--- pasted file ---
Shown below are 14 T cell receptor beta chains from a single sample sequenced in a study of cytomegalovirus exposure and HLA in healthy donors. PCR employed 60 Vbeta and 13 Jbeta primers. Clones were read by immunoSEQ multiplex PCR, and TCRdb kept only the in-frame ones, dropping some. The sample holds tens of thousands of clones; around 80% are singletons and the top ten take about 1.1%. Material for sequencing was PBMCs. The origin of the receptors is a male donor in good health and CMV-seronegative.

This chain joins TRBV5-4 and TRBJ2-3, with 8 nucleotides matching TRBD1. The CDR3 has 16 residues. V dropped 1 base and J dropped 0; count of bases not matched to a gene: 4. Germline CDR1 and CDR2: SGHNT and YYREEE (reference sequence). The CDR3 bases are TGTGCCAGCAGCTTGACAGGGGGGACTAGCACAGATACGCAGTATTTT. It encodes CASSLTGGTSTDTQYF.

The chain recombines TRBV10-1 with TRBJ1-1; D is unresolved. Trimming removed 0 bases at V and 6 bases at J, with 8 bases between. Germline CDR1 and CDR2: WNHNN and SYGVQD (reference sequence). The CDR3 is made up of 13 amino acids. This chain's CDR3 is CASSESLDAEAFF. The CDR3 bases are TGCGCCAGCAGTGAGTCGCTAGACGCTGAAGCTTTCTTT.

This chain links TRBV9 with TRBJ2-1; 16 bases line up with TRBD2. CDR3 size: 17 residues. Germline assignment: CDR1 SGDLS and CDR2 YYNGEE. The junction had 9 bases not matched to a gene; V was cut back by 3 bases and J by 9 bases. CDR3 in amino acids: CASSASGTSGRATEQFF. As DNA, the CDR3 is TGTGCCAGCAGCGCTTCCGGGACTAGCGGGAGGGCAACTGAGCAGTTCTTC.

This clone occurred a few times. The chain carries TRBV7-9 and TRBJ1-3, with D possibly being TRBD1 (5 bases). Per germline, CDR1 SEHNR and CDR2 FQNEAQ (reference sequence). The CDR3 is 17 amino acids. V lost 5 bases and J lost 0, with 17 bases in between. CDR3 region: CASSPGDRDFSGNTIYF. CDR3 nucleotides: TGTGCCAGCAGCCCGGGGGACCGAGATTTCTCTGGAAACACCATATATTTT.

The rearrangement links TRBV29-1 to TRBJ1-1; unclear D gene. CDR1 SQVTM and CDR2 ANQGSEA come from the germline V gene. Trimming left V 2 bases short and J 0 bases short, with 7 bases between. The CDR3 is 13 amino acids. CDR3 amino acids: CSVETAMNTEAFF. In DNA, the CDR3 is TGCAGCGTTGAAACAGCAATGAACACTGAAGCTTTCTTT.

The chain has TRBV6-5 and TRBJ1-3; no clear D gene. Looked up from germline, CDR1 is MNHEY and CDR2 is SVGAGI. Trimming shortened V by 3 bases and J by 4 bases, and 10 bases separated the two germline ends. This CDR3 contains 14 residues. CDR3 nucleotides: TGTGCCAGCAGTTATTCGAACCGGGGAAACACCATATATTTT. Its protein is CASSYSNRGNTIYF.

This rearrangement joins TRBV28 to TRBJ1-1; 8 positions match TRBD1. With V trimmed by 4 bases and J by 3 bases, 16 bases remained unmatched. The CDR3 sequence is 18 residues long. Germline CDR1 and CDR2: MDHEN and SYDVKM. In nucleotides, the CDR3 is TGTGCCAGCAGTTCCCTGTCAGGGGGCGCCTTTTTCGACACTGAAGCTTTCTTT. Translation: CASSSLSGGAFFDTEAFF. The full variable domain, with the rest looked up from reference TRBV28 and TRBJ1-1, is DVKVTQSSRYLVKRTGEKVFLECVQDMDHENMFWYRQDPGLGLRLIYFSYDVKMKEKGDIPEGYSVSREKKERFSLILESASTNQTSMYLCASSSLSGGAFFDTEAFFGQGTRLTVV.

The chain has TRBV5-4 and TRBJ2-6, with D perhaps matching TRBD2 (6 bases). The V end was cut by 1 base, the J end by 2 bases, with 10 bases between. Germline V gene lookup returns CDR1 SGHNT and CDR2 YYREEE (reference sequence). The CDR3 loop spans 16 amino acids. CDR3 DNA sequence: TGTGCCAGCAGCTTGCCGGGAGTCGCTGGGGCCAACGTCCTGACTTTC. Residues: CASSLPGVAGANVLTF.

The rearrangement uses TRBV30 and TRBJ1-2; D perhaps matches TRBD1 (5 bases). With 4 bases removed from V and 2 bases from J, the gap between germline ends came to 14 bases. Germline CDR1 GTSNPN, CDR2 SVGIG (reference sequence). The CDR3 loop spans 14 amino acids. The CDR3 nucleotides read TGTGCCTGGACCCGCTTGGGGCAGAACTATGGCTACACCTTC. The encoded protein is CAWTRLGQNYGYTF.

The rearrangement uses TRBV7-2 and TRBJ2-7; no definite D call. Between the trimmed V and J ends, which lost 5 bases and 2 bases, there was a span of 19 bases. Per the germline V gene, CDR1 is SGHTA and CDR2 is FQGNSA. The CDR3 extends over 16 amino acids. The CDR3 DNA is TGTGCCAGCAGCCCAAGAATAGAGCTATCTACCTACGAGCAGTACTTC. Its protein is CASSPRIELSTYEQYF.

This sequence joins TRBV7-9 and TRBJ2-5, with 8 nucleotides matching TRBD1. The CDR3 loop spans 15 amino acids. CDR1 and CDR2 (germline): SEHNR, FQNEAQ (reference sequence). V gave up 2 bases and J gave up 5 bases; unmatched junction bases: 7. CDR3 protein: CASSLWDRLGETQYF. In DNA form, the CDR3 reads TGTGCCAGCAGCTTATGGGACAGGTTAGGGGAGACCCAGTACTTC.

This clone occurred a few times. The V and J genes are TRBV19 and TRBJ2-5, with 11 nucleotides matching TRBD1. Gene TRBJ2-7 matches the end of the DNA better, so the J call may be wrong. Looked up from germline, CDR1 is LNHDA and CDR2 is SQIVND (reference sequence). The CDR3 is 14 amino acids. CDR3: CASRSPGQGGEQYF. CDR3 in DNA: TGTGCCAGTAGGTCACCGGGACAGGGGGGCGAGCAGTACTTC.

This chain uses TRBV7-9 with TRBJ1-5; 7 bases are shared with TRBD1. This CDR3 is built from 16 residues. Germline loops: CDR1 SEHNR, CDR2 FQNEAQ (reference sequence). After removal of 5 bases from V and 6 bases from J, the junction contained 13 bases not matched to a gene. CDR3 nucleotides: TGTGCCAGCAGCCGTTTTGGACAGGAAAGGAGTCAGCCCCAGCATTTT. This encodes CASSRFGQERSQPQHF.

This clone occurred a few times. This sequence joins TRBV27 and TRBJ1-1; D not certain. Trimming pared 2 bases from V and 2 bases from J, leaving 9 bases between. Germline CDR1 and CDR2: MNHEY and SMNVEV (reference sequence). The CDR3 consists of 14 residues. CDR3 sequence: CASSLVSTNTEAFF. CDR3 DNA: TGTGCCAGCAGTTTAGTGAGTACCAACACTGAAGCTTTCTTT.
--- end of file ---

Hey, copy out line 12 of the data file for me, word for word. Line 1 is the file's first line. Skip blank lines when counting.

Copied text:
This sequence joins TRBV7-9 and TRBJ2-5, with 8 nucleotides matching TRBD1. The CDR3 loop spans 15 amino acids. CDR1 and CDR2 (germline): SEHNR, FQNEAQ (reference sequence). V gave up 2 bases and J gave up 5 bases; unmatched junction bases: 7. CDR3 protein: CASSLWDRLGETQYF. In DNA form, the CDR3 reads TGTGCCAGCAGCTTATGGGACAGGTTAGGGGAGACCCAGTACTTC.